Spotlight on Channel 9 News Reader Paul Taylor

WORDS: Ocean Road Magazine Interview with : Paul Taylor PHOTOGRAPHY Supplied

How did you get your start in TV journalism?

Working in Cairns as a radio journalist I was an enthusiastic follower of the QBL basketball because the radio station had a fully catered corporate box. Thinking I was a dedicated follower of the sport due to my almost religious attendance, local TV sports journo Jason Sintome (now himself a Gold Coaster) suggested I help him call the state grand final WIN was broadcasting. Soon after, Jason offered me his job as he was leaving for greener pastures. My first journalist job was a cadetship at Emerald radio station 4HI in 1988 which I got because a schoolmate’s girlfriend’s sister was told to find a replacement before she headed off for greener pastures. But that’s another story.

What are some of the biggest stories you’ve covered in your reporting career?

Being based in North Queensland for WIN News meant I saw my fair share of cyclones including Debbie, Marcia, Ita and Yasi. A memorable occasion was U.S. President Bill Clinton’s visit to Port Douglas in 1996; he said and did nothing of note and my news reports were nominal at best. But the amount of local, national and international media that descended on the tiny beach hamlet still astounds me.

Quirkiest story?

In my first few hectic months on the job as a radio journo, I was chastised by my boss for “ripping and reading” (grabbing press releases off the fax and reading them as news stories). He told me to get out in the community and find my own stories. Thinking I was giving a right royal “up yours” to management I interviewed a little old lady who collected tea-towels. What I thought would be a bit of a joke turned out to be one of the most interesting stories I did, with the centenarian having a riveting anecdote for each and every tea-towel in her collection.

You’ve moved to the Gold Coast for this job, what do you enjoy most about the city?

The beach, the beach and the beach. For walking on, swimming in or sipping booze at. In the summer, the winter, autumn or spring, fine weather or foul, my wife Gina and I love it and find ourselves at it and in it all the time. The view from the office ain’t bad either.

How do you see the Gold Coast’s future, with all its growing pains and population growth?

Population growth and development are inevitable while we remain in one of the greatest places in the world to live. We will continue to expand. Affordable quality housing is an urgent priority. We must look after each other. Get that right and we will continue to be Australia’s most liveable city (and if we’re not we should be!). On this point can I say that I think the G Link is an asset to us as a tourist destination.

What are your favourite parts of being a newsreader?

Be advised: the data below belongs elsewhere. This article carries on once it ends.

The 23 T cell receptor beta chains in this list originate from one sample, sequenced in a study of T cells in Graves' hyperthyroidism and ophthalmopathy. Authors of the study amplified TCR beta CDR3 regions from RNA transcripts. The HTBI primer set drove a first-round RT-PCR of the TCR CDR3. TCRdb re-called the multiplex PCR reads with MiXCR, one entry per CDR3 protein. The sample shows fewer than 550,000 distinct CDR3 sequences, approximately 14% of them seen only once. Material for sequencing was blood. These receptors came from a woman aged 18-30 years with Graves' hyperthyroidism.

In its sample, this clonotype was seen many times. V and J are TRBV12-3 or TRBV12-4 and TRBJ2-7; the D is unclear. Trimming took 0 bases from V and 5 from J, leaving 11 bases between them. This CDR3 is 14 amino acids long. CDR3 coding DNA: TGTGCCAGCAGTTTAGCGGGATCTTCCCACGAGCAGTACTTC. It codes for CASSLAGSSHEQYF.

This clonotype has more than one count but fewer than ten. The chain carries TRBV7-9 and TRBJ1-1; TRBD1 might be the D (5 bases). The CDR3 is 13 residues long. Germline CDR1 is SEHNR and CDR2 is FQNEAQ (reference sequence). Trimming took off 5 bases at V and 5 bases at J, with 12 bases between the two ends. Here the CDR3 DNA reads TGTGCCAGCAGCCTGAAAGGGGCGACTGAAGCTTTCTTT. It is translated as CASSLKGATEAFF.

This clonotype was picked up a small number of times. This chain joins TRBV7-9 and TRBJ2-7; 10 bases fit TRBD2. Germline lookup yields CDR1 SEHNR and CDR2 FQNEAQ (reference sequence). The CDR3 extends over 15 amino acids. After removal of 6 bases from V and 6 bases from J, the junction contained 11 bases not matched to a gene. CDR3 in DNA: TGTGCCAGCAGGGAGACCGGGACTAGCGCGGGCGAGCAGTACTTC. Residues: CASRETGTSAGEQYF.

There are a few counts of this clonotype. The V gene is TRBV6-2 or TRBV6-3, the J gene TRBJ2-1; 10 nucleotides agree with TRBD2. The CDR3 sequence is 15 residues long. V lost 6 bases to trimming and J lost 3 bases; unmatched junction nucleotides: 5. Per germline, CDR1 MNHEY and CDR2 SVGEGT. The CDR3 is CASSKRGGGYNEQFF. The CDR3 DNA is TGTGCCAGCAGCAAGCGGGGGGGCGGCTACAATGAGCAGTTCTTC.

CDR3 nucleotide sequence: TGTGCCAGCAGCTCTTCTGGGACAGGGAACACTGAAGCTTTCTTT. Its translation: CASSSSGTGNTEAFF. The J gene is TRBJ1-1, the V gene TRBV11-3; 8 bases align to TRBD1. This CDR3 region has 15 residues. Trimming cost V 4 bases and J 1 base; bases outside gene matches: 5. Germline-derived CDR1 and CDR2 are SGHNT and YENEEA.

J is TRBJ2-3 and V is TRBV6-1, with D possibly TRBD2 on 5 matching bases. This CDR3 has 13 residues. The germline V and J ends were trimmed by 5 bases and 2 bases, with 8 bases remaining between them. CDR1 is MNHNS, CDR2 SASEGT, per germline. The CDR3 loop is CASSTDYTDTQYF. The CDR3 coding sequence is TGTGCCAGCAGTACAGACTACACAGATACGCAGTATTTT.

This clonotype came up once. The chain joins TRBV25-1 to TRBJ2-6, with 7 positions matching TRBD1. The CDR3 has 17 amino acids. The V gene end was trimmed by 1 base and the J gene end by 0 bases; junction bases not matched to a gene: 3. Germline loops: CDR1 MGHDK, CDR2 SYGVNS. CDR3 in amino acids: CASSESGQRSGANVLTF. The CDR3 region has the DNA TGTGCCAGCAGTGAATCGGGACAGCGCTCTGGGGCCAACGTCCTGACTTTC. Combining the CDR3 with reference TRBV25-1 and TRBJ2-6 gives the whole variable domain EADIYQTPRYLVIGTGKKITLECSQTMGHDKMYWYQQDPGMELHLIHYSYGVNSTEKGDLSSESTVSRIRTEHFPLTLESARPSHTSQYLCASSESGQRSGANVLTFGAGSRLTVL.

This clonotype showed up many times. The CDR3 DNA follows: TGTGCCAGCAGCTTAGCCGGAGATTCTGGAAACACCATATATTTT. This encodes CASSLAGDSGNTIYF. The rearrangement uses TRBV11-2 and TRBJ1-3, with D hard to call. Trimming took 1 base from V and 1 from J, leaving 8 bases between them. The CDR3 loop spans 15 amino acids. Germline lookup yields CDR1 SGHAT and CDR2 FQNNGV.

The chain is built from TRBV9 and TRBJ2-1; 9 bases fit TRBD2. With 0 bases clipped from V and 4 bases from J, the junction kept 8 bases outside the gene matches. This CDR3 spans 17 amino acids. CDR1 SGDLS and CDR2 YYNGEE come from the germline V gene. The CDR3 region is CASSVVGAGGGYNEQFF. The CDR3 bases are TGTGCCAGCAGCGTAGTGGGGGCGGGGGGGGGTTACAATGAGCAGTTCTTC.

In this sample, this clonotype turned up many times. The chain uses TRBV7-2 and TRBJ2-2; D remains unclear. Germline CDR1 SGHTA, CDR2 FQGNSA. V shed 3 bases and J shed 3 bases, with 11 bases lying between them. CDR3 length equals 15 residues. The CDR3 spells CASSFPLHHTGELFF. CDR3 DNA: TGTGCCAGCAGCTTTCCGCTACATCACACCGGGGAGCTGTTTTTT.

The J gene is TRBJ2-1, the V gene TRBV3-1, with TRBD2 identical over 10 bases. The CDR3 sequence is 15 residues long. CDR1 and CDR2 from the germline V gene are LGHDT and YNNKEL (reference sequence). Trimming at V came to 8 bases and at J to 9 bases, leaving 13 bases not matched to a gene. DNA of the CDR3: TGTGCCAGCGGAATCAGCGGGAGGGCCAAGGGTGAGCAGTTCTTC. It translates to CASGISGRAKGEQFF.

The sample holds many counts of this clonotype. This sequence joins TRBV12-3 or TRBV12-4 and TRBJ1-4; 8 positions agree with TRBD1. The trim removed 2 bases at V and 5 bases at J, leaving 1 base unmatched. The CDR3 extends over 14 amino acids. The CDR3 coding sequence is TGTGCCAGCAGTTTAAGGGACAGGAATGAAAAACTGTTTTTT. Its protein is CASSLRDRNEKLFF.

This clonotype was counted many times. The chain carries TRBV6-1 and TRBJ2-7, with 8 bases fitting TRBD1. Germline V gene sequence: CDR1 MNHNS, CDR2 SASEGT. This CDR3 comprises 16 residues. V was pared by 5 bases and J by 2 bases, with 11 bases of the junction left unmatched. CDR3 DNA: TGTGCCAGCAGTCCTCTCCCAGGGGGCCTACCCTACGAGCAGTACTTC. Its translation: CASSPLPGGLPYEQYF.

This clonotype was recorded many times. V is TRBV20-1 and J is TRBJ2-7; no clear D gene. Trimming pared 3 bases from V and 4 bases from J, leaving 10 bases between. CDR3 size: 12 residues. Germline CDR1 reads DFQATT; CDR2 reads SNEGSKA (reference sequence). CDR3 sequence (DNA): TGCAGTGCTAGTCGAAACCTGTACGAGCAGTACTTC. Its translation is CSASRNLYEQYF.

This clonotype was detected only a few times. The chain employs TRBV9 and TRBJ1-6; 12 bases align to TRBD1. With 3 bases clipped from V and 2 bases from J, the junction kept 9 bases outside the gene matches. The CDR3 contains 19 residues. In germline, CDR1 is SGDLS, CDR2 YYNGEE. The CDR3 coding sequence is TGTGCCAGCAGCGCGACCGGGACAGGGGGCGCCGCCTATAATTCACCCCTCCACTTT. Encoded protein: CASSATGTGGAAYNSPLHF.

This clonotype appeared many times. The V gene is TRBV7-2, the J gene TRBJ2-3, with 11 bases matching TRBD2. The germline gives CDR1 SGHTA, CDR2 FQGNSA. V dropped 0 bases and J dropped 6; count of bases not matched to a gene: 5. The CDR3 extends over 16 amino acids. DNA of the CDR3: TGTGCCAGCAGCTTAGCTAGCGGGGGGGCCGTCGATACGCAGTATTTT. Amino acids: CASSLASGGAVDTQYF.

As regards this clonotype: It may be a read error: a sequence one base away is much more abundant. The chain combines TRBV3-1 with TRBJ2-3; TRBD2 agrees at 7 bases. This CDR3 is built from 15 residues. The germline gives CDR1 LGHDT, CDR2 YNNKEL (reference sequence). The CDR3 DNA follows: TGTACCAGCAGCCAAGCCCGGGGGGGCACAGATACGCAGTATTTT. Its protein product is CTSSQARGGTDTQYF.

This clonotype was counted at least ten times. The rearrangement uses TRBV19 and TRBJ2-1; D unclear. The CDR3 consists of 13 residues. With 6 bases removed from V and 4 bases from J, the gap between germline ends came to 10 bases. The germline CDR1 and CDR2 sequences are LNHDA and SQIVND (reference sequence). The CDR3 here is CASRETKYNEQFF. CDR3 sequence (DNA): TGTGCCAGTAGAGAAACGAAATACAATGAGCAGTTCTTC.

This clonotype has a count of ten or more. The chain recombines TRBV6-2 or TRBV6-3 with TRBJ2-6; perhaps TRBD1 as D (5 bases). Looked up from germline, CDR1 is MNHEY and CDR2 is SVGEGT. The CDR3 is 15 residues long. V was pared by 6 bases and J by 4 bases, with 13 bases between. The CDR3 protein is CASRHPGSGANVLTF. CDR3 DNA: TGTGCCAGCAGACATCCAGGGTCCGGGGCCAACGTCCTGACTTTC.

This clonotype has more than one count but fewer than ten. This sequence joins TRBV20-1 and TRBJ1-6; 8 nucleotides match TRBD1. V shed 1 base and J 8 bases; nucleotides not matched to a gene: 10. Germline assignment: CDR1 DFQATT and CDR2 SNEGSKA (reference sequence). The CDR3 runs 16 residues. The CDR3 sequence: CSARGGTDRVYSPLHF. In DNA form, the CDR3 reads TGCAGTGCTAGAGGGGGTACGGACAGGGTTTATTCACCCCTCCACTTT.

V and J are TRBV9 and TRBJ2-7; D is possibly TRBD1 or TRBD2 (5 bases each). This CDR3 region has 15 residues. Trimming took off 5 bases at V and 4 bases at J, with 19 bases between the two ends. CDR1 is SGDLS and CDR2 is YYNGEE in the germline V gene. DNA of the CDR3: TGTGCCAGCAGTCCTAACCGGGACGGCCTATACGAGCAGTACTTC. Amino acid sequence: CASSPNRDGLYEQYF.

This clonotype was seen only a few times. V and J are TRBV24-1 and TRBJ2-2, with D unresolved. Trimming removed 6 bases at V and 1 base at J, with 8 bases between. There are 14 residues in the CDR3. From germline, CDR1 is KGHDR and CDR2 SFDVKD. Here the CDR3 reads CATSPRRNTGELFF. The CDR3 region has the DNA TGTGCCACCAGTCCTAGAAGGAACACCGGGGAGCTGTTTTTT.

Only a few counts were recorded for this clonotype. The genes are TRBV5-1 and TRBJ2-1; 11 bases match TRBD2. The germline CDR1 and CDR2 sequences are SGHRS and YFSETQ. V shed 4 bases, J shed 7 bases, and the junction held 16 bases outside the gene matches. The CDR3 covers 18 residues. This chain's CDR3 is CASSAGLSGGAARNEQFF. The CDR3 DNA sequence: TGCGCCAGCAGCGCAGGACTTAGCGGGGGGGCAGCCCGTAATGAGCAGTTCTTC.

I love deadlines, especially the noise they make as they whizz by … a great saying about the job I’m in. Every day we chase the clock. It is a deadline-driven industry and that makes every day exciting and challenging.

I respect the role of being the bearer of news, both good and bad. I enjoy hearing other people’s stories and knowing I can help tell them. The calibre of people I work with is also incredible…from the grumpy veteran camera operators to the whip-smart young journos and everyone in between. Ours is not an industry for the faint-hearted or the thin-skinned, and I love it.

While I’m at it – the power of TV is incredible. Take a walk around your suburb at 5:30 and count the number of televisions tuned to Nine News. It’s breathtaking to think that this boofhead appears in so many Gold Coast living rooms every weeknight.

You would have seen enormous changes in the way news is covered? Take us through those changes.

When I started in the late 1990’s the phone book was your main reference tool. Today, whether they want to admit it or not, Google would be the first weapon in most journos’ arsenal and, ever increasingly so, social media. Then it’s all about verification. The Andy Warhol attributed quote about everyone getting 15 minutes of fame has never been more apt. For us as journos that means we can often find the good, the bad and the ugly on Facebook, Insta or TikTok, and often proudly boasting about their exploits. What a world!

When I first started in TV in 1997 it was a no-no to use “phone vision”. Nowadays many of our most exciting stories come via the mobile phones of eyewitnesses.

What’s a typical weekend look like now for the Taylor family?

We try to visit our 29yr old daughter in Melbourne and 27yr old son in Maroochydore every other month. When that’s not on, my wife Gina and I often kick off the weekend with a Friday night beer at the Surfers Paradise Surf Life Saving Club, bookended by a Sunday arvo stroll down to Broadbeach for dumplings and beer at Harajuku Gyoza. In between there’s always a dog walk or five, a Saturday night cook-up, a swim and a drive in our newly acquired ’73 Mustang (if it starts). I also wait for the next Shane Maloney novel.

Describe yourself in one word.


Any regrets during your career?

Regrets? Far from it! I am extremely privileged. Mind you, an overseas posting would have been nice.

What advice would you give the 20-year-old Paul Taylor?

  1. Don’t buy those pink and black boardshorts, and the peroxided rat’s tail is a definite no no.
  2. Stop ogling your future wife and concentrate on the road – you’ve only had your licence a fortnight and there are three cars stopped up ahead that you’re about to plough into … Oops … Told you!
  3. Have a go. Don’t be afraid to fail.